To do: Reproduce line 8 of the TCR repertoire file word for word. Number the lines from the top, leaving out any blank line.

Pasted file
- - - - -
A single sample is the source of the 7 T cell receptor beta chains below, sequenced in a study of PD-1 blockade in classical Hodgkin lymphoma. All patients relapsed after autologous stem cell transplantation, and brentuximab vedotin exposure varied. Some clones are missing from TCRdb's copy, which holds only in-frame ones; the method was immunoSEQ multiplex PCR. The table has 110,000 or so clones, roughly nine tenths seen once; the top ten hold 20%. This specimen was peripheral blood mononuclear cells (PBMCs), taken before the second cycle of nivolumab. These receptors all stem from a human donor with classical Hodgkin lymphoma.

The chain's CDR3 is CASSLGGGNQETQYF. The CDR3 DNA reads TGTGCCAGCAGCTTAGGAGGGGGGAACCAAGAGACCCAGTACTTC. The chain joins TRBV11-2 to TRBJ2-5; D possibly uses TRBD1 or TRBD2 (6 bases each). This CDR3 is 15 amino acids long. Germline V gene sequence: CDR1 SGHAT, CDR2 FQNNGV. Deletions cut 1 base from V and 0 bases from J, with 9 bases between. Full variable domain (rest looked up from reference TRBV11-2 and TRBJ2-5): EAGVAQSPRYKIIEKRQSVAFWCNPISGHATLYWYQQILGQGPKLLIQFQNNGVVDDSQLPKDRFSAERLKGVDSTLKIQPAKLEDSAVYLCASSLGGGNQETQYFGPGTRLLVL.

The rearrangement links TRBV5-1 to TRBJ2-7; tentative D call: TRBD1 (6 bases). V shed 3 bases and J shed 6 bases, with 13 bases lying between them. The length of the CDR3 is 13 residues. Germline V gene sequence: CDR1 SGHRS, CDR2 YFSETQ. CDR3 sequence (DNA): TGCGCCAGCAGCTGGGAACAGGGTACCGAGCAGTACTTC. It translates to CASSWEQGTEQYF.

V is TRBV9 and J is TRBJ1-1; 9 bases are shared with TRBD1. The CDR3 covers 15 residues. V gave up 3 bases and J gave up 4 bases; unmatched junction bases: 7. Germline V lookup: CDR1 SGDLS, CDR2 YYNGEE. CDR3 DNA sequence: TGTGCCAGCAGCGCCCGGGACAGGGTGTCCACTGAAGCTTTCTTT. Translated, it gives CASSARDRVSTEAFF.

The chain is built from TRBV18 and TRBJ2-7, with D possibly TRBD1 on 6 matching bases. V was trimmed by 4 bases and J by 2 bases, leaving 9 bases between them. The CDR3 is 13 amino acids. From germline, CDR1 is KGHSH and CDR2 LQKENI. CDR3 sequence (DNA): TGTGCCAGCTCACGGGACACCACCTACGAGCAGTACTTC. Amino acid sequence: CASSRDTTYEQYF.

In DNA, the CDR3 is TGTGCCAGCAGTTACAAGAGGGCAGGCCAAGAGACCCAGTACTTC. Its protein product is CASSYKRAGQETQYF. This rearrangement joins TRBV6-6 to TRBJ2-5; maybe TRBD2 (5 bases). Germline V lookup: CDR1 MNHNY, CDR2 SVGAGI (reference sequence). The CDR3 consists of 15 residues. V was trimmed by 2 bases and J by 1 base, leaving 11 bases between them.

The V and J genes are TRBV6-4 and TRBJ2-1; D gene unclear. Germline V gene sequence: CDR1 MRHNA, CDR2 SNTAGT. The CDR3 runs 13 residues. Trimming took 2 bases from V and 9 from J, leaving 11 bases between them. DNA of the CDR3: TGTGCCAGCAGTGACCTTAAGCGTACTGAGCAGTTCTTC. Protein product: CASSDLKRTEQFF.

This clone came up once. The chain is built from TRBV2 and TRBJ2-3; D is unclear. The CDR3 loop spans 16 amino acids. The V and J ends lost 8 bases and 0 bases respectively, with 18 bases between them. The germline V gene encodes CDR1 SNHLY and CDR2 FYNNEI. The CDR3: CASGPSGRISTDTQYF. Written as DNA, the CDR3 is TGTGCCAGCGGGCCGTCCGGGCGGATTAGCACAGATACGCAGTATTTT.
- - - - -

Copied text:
This clone came up once. The chain is built from TRBV2 and TRBJ2-3; D is unclear. The CDR3 loop spans 16 amino acids. The V and J ends lost 8 bases and 0 bases respectively, with 18 bases between them. The germline V gene encodes CDR1 SNHLY and CDR2 FYNNEI. The CDR3: CASGPSGRISTDTQYF. Written as DNA, the CDR3 is TGTGCCAGCGGGCCGTCCGGGCGGATTAGCACAGATACGCAGTATTTT.